Travel, Teach, Live in Japan
What is the Meiji Era?
The Meiji Era was a time period in Japan, under which Emperor Meiji started Japan’s modernization. Under Meiji, Japan climbed to world power status. Emperor Meiji’s rule ran from October 23, 1868 to July 30, 1912. The Meiji restoration effectively brought the Shogun feudal system to an end and restored imperial rule.
The Effects of Meiji and the Restoration
The Meiji and imperial restoration was largely responsible for the industrialization of Japan which allowed Japan to rise as a military power by 1905. This was accomplished in mainly two ways: the first was the 3,000 or so foreign experts that were brought into Japan to teach an assortment of specialist subjects; the second was government subsidies to students to go abroad into mainly Europe and America. This vast influx of western culture and ideals impacted many aspects of Japanese life in this era, one being the arts.
Art in Japan during the Meiji Era
These new western ideas split Japan in two directions, upholding traditional values or assimilate these new, different – sometimes radical – new ideas into their own culture. By the early 1900’s, many European forms of art were already well known and their intermingling with Japanese art created some noteworthy architectural feats such as the Tokyo Train Station and the National Diet Building. During the Meiji Era, manga were first drawn; manga was inspired from French and English political cartoons. The polarity of traditional versus western cause two distinct art styles to develop: Yooga (Western-influenced) and Nihonga (Traditional Japanese style).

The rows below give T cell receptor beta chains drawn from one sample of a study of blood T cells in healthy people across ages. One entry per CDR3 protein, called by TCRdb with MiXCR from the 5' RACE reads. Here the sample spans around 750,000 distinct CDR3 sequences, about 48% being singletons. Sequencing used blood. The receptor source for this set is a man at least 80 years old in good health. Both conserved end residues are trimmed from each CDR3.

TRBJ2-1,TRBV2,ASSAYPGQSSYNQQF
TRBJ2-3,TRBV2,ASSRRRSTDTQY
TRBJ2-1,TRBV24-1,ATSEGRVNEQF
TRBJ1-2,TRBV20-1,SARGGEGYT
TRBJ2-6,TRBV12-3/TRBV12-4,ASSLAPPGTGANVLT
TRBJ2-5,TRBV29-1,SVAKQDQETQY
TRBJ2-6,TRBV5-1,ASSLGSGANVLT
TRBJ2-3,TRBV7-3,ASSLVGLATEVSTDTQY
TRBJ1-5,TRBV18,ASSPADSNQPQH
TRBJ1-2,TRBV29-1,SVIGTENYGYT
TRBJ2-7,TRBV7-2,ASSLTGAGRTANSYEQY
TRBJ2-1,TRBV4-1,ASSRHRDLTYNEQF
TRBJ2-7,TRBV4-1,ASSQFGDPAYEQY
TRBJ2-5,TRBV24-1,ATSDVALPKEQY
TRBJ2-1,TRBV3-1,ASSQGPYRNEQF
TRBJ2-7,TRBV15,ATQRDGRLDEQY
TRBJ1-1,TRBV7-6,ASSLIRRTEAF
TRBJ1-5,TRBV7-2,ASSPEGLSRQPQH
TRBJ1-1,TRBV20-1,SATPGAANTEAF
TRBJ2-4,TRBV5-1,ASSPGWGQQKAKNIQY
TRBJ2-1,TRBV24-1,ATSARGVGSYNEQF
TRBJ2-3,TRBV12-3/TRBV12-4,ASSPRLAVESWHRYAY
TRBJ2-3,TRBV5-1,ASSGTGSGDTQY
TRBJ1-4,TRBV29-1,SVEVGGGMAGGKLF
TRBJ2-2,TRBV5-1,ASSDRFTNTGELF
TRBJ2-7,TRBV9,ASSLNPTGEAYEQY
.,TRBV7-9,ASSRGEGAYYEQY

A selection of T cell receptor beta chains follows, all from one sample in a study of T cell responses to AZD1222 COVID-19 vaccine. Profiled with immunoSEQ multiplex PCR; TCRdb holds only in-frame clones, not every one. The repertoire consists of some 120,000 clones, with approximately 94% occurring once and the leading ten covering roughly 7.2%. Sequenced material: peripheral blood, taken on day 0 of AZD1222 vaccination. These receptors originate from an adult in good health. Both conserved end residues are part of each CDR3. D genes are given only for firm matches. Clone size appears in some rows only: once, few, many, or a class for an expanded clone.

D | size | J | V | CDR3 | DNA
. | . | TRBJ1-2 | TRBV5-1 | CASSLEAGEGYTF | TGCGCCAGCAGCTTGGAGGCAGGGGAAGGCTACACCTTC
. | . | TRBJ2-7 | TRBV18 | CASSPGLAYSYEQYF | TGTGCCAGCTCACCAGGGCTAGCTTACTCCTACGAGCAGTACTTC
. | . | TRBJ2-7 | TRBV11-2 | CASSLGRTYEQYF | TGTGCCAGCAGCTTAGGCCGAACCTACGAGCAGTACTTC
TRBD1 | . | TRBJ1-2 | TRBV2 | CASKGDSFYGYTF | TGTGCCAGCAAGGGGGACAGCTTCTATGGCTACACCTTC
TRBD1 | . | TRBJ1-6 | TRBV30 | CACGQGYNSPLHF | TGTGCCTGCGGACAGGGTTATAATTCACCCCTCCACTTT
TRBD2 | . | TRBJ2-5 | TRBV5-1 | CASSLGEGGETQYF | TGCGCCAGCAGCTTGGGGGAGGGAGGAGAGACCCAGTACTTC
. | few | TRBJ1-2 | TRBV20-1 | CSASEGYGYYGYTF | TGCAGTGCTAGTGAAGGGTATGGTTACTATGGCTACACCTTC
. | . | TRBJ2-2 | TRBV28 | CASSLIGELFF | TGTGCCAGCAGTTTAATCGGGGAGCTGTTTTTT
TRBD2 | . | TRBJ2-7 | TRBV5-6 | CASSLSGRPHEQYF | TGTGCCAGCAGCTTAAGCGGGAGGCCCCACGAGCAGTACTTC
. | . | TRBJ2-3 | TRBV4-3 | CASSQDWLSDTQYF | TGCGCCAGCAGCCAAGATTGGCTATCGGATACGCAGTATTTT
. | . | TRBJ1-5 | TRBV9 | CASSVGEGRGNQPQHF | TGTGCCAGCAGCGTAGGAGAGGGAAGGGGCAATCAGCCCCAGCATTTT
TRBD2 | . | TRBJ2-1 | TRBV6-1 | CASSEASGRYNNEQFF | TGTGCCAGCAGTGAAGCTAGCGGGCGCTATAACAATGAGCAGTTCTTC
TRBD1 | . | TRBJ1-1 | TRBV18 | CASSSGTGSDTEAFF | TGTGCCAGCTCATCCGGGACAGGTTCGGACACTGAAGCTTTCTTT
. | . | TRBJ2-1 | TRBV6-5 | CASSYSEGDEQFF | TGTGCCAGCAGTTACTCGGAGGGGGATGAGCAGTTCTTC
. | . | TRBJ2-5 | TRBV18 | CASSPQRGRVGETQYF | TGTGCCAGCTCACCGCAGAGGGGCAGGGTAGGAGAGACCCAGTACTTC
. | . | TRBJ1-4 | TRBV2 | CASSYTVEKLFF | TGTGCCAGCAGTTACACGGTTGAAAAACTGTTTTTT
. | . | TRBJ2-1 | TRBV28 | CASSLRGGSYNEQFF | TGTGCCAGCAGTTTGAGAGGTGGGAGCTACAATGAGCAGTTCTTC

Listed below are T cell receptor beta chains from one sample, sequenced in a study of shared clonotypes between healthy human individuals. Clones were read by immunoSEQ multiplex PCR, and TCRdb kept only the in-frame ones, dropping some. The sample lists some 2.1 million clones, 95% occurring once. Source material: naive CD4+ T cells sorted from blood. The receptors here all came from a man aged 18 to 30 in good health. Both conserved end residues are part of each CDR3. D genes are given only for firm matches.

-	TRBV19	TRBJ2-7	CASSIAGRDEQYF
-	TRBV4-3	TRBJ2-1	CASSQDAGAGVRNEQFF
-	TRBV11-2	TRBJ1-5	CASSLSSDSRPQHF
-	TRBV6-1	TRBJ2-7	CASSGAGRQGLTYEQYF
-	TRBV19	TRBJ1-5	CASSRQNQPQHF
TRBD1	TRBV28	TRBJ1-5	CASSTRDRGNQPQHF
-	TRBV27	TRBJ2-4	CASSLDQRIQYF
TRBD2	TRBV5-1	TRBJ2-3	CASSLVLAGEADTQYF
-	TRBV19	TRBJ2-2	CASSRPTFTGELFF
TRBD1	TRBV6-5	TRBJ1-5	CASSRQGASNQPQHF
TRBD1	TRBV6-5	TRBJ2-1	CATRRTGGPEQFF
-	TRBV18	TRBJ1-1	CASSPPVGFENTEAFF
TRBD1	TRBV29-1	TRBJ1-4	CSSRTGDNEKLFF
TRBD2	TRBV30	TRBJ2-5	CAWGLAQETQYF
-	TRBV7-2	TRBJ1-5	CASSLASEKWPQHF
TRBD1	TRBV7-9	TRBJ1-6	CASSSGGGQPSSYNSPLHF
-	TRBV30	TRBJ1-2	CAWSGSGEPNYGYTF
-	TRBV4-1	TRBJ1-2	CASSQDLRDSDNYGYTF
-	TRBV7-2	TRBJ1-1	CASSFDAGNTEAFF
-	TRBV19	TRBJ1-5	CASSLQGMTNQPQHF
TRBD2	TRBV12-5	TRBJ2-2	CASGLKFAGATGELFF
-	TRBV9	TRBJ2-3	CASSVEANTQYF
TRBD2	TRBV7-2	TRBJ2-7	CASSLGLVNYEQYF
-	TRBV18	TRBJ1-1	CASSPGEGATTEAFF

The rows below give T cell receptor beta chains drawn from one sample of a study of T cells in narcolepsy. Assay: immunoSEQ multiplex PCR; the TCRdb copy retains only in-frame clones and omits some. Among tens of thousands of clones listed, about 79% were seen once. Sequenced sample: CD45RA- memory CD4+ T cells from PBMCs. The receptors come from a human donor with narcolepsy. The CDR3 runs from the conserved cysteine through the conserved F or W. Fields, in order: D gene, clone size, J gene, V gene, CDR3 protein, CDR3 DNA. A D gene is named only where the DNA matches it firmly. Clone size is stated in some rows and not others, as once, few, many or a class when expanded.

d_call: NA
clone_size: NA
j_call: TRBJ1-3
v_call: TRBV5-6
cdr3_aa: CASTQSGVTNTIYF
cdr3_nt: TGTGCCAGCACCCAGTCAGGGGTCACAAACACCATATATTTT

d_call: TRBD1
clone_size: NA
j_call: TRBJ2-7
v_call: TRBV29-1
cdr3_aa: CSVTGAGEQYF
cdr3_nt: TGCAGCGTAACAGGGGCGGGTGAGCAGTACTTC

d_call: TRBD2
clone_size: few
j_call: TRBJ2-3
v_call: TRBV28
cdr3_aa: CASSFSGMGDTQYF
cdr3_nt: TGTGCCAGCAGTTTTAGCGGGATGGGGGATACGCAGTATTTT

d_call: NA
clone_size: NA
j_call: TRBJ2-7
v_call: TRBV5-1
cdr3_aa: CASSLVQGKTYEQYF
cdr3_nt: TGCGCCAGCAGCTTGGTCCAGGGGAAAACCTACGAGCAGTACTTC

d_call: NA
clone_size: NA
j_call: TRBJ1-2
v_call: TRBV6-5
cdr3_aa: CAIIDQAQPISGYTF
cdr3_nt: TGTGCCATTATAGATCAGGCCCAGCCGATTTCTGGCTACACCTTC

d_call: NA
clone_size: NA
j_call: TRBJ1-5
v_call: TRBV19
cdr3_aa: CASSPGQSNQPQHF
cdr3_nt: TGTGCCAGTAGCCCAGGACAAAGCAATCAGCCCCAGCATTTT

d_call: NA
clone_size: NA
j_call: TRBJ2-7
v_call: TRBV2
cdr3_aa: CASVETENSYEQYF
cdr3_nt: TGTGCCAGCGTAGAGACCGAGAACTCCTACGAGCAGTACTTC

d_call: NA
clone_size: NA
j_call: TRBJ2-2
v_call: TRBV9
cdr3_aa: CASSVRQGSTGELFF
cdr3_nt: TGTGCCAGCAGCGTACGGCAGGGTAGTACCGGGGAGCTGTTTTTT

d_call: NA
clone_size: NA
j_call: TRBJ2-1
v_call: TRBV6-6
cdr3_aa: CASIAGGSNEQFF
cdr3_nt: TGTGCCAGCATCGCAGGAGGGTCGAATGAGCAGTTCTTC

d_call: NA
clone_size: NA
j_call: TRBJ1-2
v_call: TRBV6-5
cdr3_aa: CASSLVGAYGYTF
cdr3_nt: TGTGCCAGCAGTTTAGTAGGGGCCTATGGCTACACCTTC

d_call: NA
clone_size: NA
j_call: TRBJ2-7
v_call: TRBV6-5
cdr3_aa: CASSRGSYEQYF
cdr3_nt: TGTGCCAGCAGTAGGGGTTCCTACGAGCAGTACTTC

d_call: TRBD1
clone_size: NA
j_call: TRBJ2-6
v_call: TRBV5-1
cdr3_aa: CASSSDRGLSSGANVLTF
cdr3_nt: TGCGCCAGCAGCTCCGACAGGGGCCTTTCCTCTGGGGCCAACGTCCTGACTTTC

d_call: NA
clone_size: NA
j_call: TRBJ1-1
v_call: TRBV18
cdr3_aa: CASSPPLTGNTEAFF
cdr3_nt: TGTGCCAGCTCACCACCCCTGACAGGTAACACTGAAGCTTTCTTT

Yooga was characterized as Renaissance style painting – oil paintings on a canvas, dramatic lighting, the subject matter is adorned in western attire, using the third dimension and using techniques such as vanishing points and having distant objects be vague. Two artists who were important to the expansion of western style painting and art were Kawakami Togai and Koyama Shoutaro. Because of these two men, and Togai’s assistant Takahashi Yuichi, western art became a school of art in the Meiji period. However the pendulum swung both ways; while many seemed to embrace the new western lifestyle, there were also those who opposed change. This rapid influx of foreign culture also caused a state of confusion, many Japanese felt that Japan had lost its identity and would often look towards Asia for a reminder of where they fit in. This also had an influence on the style at the time, Yokoyama Taikan’s “Ryuutou” or “Floating Lanterns” is an example of an attempt to confirm Japan’s identity as part of Asia. The Meiji era ended in 1912 with the death of the Emperor.
Craig writes about all things art in japan. Read more at his blog Art in Japan: